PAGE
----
Page Indexing How to Fix Discovered Currently Not Indexed Google Search Console

How to fix “Discovered – Currently not indexed” Google Search Console

The “Discovered – currently not indexed” is an issue that appears in Google Search Console when Google’s crawlers have found a page on your website, but it has not been added to the search index yet. This means that the page can’t be found when someone searches for it on Google.

This is what Google has to say about Discovered currently not indexed.

Google official documentation screenshot on Discovered currently not indexed

If you have discovered “currently not indexed” errors in Google Search Console, it means that Google has encountered difficulties indexing certain pages of your website. Here are some steps you can take to address and fix these errors:

General Guidelines to fix Discovered – currently not indexed

  1. Verify the issue: Confirm that the pages in question are indeed not indexed by performing a site search on Google. Use the “site:” operator followed by your domain name (e.g., site:example.com). If the pages do not appear in the search results, it confirms the indexing problem.
  2. Check for indexing restrictions: Ensure that there are no intentional restrictions preventing Google from indexing your pages. Check the “robots.txt” file on your website’s root directory and make sure it doesn’t disallow crawling or indexing of the affected pages.
  3. Verify XML sitemap: Confirm that the affected pages are included in your XML sitemap. An XML sitemap helps search engines discover and index your website’s pages more efficiently. If the pages are missing from the sitemap, add them to it and submit the updated sitemap to Google Search Console.
  4. Evaluate crawlability: Examine the affected pages for any technical issues that might impede Google’s ability to crawl and index them. Check for common problems such as server errors (e.g., 5xx status codes), slow page load times, or excessive use of “noindex” tags.
  5. Improve content quality: Ensure that the content on the affected pages is of high quality and provides value to users. Poorly written or thin content may be disregarded by Google’s indexing algorithms. Enhance the content by adding relevant and unique information, optimizing meta tags, and incorporating target keywords naturally.
  6. Fix technical issues: Address any technical problems that might hinder indexing. Examples include broken internal links, JavaScript or CSS errors, duplicate content, or improper canonicalization. Correct these issues to improve the overall crawlability and indexing of your website.
  7. Fetch and render: Use the Fetch as Google tool in Google Search Console to check how Googlebot sees and renders the affected pages. This helps you identify any rendering issues or blocked resources that could prevent proper indexing.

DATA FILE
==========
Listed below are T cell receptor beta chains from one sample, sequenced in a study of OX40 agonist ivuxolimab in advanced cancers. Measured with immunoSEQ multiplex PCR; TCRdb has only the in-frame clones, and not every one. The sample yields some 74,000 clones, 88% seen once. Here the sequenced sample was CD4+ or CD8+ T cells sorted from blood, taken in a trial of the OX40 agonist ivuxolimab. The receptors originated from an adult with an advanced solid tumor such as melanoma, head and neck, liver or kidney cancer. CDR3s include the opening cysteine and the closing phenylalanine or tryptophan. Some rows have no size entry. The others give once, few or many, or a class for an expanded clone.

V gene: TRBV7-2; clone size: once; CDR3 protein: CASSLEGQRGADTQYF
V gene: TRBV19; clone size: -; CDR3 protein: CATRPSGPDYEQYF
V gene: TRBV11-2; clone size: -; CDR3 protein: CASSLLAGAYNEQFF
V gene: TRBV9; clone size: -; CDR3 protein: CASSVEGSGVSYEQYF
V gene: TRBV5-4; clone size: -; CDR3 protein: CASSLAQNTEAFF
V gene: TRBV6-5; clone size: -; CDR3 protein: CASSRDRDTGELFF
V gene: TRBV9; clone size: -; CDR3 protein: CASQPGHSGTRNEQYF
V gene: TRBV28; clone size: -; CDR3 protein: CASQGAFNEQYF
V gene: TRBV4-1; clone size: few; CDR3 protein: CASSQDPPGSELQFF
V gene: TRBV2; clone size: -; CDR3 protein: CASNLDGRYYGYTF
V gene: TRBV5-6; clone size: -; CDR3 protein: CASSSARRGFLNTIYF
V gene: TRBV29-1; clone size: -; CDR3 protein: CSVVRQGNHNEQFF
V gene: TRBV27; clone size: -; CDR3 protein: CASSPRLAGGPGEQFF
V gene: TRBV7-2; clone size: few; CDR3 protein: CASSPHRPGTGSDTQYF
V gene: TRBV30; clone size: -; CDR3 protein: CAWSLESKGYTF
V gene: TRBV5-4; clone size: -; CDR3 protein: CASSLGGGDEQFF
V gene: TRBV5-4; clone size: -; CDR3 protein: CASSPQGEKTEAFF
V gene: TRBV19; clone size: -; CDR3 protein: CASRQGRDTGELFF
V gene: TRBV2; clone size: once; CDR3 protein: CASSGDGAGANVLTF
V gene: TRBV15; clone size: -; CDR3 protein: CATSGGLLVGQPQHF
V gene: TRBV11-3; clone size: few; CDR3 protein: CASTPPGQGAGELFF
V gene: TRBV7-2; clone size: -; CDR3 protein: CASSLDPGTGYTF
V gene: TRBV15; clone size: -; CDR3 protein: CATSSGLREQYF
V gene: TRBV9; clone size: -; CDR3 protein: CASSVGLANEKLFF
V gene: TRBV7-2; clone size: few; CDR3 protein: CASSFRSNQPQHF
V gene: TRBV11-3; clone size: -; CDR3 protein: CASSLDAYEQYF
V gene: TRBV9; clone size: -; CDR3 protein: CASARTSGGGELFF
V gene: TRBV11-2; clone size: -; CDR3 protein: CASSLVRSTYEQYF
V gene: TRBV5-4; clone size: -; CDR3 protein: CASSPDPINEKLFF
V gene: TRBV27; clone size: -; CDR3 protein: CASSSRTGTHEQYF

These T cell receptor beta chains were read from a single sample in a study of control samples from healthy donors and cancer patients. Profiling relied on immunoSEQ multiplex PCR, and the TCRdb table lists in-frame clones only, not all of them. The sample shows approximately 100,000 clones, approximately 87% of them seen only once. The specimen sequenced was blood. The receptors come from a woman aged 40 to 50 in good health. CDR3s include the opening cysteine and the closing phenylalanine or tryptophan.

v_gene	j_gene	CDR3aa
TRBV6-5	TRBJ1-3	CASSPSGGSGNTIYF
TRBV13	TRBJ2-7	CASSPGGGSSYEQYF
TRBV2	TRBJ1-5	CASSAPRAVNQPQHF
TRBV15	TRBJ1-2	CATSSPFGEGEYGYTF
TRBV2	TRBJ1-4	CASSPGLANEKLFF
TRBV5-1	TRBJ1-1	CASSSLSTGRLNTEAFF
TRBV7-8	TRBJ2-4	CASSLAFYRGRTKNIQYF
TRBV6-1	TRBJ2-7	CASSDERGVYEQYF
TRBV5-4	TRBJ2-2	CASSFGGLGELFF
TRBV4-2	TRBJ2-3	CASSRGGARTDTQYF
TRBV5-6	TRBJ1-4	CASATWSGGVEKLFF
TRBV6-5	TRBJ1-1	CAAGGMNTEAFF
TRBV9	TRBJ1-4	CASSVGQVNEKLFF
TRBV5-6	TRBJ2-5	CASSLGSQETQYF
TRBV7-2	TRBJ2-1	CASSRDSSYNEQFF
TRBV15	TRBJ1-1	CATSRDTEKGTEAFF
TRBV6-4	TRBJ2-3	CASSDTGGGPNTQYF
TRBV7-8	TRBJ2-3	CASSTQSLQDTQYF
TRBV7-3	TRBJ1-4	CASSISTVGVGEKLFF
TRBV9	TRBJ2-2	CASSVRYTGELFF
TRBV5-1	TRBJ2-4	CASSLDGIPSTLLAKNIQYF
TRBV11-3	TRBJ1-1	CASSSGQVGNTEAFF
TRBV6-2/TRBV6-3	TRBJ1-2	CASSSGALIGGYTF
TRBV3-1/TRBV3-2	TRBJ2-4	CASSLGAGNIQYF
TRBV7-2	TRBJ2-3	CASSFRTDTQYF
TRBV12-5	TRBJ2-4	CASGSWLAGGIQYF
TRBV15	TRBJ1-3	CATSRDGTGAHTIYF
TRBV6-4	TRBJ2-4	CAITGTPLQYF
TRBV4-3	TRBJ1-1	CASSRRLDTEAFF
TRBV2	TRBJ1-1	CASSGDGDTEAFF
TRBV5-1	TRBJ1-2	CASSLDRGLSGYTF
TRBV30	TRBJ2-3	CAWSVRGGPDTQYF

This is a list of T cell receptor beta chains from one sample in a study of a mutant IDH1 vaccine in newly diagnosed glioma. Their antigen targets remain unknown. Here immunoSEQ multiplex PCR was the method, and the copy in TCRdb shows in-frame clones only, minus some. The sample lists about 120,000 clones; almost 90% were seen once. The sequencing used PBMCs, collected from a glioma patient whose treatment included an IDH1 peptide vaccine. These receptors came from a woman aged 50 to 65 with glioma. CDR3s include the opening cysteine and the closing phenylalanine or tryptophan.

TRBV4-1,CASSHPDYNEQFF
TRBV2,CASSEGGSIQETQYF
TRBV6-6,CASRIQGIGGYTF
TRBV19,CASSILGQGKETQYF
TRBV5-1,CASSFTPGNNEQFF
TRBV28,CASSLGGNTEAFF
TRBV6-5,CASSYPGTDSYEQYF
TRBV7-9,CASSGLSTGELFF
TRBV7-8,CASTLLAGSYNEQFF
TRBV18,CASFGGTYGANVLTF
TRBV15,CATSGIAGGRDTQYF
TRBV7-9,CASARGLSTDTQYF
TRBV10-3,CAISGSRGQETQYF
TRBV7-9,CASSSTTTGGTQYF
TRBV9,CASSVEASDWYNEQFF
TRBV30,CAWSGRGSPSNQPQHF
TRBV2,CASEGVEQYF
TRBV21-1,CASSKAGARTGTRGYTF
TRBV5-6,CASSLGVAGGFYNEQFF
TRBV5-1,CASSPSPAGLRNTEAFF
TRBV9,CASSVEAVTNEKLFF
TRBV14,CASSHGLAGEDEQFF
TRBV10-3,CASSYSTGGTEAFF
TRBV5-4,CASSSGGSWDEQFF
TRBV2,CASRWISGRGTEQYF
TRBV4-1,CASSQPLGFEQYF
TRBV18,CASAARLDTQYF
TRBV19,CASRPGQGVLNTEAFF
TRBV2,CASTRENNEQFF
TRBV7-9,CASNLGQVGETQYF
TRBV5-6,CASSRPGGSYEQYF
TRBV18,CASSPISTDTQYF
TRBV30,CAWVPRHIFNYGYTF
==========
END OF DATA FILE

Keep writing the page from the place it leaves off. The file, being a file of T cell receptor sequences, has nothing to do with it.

8. Increase external visibility: Promote the affected pages through various marketing channels to increase their visibility and attract more external links. Quality backlinks from reputable websites can help improve the indexing and ranking of your pages.
  9. Monitor changes and request reindexing: After implementing the necessary fixes, keep an eye on Google Search Console’s indexing reports to ensure the “currently not indexed” errors are resolved. If the errors persist or you need to expedite the indexing process, you can use the “URL Inspection” tool in Search Console to request reindexing of specific pages.

Remember, it may take some time for Google to re-crawl and reindex the fixed pages. Be patient, monitor the progress, and continue optimizing your website for better indexing and visibility.

Specific Guidelines to fix Discovered – currently not indexed

To fix the “Discovered – currently not indexed” error in special cases, you can follow the below steps:

  1. If the website is old (6-12 months of age or more) and the reported URLs have been created almost 4 weeks ago then follow these steps:
    • Check if the reported URLs are important for your website and accessible to Google then start validation straightaway. The validation will be passed.
    • If the pages are low-quality such as /feed URLs or .atom URLs then you can ignore them. I normally prefer removing /feed and /or atom URLs from the website source code and no index them to avoid these URLs from getting crawled.
    • If the reported URLs are a mixture of low-quality/unwanted and important pages then list the important pages and use request indexing or API indexing tool. You can also follow the steps mentioned below to index the important URLs. I don’t start the validation in this case because it fails due to unwanted URLs. I don’t see /feed or .atom URLs indexed so validation gets failed.

You can hire our technical SEO services, If you need assistance in fixing discovered-currently not indexed issues. Feel free to comment and share your experience.

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At CopeBusiness, we are a team of dedicated technical SEO experts who specialize in identifying and fixing intricate technical SEO issues. With our deep understanding of search engine algorithms and best practices, we provide comprehensive solutions that pave the way for improved website performance and higher search engine rankings. In this blog post, we’ll delve into the world of technical SEO and highlight how our team at CopeBusiness can help your business thrive.

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